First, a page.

“Will you still need me … When I’m 64?” OR: Why Gender is relevant

Er, make that 94.

From the New York Times:

After six decades of very private painting, Ms. [Carmen] Herrera sold her first artwork five years ago, at 89. Now, at a small ceremony in her honor, she was basking in the realization that her career had finally, undeniably, taken off…

Shocking Pink #20 (1949)

… her radiantly ascetic paintings have entered the permanent collections of institutions like the Museum of Modern Art, the Hirshhorn Museum and the Tate Modern. Last year, MoMA included her in a pantheon of Latin American artists on exhibition. And this summer, during a retrospective show in England, The Observer of London called Ms. Herrera the discovery of the decade, asking, “How can we have missed these beautiful compositions?”

Indeed. How did it happen?  She was private, but she wasn’t invisible. She had shown in a number of shows, but never sold anything. 

Black and White (1952)

“Ms. Herrera said that she also accepted, “as a handicap,” the barriers she faced as a Hispanic female artist. Beyond that, though, “her art was not easily digestible at the time,” Mr. Zugazagoitia said. “She was not doing Cuban landscapes or flowers of the tropics, the art you might have expected from a Cuban émigré who spent time in Paris. She was ahead of her time.””


Who knew that in the art world it is bad to be ahead of your time? 

Of course, art that is outside the conventions can be neglected and perhaps discovered only decades after the artist’s death.  But this work is certainly not so unfamiliar.  And she did have promoters.  She did have friends in the art world during all those decades.  But she remained in effect in an outsider’s position.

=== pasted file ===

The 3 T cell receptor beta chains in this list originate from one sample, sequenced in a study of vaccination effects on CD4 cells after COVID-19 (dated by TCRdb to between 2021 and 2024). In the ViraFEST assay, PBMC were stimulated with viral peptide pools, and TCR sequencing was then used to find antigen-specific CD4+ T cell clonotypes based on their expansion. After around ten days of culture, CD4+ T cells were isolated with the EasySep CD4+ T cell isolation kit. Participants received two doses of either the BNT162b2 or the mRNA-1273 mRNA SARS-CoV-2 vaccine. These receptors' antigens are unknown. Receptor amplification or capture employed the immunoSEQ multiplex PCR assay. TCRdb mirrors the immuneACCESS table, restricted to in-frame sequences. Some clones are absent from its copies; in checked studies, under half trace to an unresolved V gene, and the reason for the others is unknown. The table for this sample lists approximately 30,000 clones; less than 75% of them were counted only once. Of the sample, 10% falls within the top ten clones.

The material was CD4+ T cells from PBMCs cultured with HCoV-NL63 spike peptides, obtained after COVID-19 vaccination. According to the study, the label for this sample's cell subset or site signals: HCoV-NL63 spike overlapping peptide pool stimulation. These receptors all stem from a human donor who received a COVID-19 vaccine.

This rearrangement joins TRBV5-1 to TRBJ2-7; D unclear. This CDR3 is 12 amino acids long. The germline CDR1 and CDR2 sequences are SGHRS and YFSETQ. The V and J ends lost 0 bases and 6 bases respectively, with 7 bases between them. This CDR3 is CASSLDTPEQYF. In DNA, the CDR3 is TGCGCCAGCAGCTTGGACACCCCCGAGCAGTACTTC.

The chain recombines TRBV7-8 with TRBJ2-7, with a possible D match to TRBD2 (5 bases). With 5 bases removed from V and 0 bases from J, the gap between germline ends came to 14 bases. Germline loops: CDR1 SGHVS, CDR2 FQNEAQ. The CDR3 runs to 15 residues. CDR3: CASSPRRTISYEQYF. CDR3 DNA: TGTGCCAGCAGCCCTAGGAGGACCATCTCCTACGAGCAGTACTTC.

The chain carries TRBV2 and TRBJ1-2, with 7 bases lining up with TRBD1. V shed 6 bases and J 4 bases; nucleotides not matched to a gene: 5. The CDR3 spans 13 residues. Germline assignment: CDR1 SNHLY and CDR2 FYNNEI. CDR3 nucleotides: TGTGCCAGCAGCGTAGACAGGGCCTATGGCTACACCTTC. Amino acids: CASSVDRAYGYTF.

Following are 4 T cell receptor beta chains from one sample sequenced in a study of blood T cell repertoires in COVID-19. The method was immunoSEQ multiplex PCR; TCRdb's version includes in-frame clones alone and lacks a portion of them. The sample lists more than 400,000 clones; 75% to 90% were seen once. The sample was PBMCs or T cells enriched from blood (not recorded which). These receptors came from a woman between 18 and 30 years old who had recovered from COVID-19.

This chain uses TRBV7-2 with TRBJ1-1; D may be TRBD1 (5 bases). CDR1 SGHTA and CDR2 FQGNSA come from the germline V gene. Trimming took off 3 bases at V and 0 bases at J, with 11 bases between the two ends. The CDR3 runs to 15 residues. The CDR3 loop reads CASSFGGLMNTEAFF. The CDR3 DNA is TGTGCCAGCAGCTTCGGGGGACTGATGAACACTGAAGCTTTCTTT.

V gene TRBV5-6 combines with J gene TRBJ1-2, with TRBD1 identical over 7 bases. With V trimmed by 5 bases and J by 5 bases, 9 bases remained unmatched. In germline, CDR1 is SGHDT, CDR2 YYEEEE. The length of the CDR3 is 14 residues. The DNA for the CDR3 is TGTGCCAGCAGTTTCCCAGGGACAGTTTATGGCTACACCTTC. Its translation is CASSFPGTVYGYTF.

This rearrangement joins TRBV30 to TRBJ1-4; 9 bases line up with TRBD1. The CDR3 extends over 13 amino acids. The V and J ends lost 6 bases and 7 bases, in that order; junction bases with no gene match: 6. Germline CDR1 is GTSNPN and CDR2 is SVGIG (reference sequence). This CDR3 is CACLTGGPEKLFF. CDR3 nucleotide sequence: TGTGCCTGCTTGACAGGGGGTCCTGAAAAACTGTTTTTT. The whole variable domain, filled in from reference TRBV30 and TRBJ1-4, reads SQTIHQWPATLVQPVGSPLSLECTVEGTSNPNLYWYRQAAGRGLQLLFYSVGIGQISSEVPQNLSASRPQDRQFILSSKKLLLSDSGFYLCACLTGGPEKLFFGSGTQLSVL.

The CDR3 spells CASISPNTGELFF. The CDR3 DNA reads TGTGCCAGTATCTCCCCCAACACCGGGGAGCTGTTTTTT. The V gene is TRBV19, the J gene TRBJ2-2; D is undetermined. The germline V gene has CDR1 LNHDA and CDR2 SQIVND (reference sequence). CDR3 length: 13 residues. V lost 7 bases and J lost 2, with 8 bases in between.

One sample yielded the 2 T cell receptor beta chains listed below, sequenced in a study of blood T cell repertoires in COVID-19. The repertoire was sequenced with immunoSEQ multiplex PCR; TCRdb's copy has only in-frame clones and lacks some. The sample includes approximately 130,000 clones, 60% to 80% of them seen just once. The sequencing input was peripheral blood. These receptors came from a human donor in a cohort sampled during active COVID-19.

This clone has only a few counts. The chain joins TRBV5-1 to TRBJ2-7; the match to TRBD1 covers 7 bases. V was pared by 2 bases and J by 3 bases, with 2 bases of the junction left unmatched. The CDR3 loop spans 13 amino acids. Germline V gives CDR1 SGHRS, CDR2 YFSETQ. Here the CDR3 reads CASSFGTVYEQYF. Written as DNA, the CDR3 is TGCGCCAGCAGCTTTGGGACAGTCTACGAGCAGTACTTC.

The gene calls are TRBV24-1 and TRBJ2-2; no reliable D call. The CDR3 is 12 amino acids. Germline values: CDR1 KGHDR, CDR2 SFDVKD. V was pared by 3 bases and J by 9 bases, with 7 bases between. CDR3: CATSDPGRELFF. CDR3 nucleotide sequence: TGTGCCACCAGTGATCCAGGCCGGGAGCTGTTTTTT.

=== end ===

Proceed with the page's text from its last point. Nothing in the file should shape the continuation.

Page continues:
There’s a wonderful research project here.

Added:  Since newcomers to this blog might not have the context for this post, let me say explicitly what  its point here is:  Many people think that calls for more women’s presence among lists of  invited speakers, etc., make gender  relevant where only excellence should matter.  But the case of someone like Carmen Herrera makes a clear that excellence is not always clearly perceived by those making the relevant choices. 

Unfortunately, gender does matter, in ways that are often hidden from us.

9 thoughts on ““Will you still need me … When I’m 64?” OR: Why Gender is relevant

  1. Amazing story– can’t wait to read more. (And, yes, in another way also not amazing. Though still a lovely happy ending.)

  2. Thanks, Jender. I saw that I hadn’t put up the link, but it is there now.

    One has to wonder how much not being included in the art discourse harmed her. I think we do think that those following their own vision do not need much input, but there are also good reasons for thinking our ideas here are clouded with individualistic myths.

  3. The problem with women who go against the grain, including being “ahead of the time”, is that we are easily dismissed, according to conventional patriarchal mores, as being either crazy, or not understanding the conventions of our times and therefore working outside of them, or dealing with reality in a particularly ‘feminine’ manner. So the work that we produce that should be considered difficult or challenging is considered to be precisely the exact opposite to that, because patriarchal thinking gives people superficial reasons not to make an effort.

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